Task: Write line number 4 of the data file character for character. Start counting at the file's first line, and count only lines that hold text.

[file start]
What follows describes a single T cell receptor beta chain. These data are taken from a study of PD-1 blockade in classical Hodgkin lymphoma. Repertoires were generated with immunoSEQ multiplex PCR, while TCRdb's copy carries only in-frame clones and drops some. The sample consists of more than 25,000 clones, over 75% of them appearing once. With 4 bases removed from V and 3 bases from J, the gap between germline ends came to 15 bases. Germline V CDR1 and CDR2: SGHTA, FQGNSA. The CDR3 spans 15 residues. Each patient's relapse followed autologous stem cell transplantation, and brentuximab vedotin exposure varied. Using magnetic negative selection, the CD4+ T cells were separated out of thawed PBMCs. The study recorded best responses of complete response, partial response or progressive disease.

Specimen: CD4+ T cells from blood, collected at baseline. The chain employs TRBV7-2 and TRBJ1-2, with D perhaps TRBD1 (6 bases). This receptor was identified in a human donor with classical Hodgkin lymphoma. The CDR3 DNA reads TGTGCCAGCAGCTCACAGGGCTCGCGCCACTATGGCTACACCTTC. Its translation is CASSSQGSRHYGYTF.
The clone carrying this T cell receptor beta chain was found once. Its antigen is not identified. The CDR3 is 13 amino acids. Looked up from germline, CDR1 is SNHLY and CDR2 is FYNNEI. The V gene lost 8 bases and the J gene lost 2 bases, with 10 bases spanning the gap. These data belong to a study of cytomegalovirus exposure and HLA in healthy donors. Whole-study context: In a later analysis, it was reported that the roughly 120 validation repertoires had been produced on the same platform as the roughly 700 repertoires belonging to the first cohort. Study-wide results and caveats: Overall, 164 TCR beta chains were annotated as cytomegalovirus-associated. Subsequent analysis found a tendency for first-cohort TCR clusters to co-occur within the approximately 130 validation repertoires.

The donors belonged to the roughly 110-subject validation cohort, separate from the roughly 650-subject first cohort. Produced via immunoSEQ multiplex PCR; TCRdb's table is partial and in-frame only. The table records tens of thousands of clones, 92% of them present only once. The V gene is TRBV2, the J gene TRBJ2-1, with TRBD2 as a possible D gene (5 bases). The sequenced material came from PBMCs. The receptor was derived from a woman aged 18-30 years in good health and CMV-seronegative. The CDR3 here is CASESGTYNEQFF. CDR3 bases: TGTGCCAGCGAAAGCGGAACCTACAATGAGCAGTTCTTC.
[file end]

The donors belonged to the roughly 110-subject validation cohort, separate from the roughly 650-subject first cohort. Produced via immunoSEQ multiplex PCR; TCRdb's table is partial and in-frame only. The table records tens of thousands of clones, 92% of them present only once. The V gene is TRBV2, the J gene TRBJ2-1, with TRBD2 as a possible D gene (5 bases). The sequenced material came from PBMCs. The receptor was derived from a woman aged 18-30 years in good health and CMV-seronegative. The CDR3 here is CASESGTYNEQFF. CDR3 bases: TGTGCCAGCGAAAGCGGAACCTACAATGAGCAGTTCTTC.